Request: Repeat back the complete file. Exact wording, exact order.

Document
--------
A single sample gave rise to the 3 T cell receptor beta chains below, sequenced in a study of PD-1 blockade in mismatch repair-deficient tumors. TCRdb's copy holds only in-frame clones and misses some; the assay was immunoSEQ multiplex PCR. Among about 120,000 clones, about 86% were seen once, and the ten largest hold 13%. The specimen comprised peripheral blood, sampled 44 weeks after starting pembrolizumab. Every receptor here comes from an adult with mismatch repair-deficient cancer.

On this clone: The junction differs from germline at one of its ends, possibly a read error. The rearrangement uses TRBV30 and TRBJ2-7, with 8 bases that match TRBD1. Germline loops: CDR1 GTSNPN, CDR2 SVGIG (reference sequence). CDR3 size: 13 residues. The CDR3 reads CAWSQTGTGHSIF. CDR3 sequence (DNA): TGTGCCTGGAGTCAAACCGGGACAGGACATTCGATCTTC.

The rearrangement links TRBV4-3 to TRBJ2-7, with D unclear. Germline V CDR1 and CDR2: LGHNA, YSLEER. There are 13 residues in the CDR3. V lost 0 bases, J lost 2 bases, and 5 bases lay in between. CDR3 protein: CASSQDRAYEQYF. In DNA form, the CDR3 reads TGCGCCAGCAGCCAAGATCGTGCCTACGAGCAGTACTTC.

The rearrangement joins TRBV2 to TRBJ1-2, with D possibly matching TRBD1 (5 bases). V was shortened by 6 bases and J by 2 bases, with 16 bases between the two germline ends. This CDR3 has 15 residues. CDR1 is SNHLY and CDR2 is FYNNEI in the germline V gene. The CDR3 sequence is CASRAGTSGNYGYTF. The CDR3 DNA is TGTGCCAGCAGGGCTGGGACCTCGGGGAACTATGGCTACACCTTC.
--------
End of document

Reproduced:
A single sample gave rise to the 3 T cell receptor beta chains below, sequenced in a study of PD-1 blockade in mismatch repair-deficient tumors. TCRdb's copy holds only in-frame clones and misses some; the assay was immunoSEQ multiplex PCR. Among about 120,000 clones, about 86% were seen once, and the ten largest hold 13%. The specimen comprised peripheral blood, sampled 44 weeks after starting pembrolizumab. Every receptor here comes from an adult with mismatch repair-deficient cancer.

On this clone: The junction differs from germline at one of its ends, possibly a read error. The rearrangement uses TRBV30 and TRBJ2-7, with 8 bases that match TRBD1. Germline loops: CDR1 GTSNPN, CDR2 SVGIG (reference sequence). CDR3 size: 13 residues. The CDR3 reads CAWSQTGTGHSIF. CDR3 sequence (DNA): TGTGCCTGGAGTCAAACCGGGACAGGACATTCGATCTTC.

The rearrangement links TRBV4-3 to TRBJ2-7, with D unclear. Germline V CDR1 and CDR2: LGHNA, YSLEER. There are 13 residues in the CDR3. V lost 0 bases, J lost 2 bases, and 5 bases lay in between. CDR3 protein: CASSQDRAYEQYF. In DNA form, the CDR3 reads TGCGCCAGCAGCCAAGATCGTGCCTACGAGCAGTACTTC.

The rearrangement joins TRBV2 to TRBJ1-2, with D possibly matching TRBD1 (5 bases). V was shortened by 6 bases and J by 2 bases, with 16 bases between the two germline ends. This CDR3 has 15 residues. CDR1 is SNHLY and CDR2 is FYNNEI in the germline V gene. The CDR3 sequence is CASRAGTSGNYGYTF. The CDR3 DNA is TGTGCCAGCAGGGCTGGGACCTCGGGGAACTATGGCTACACCTTC.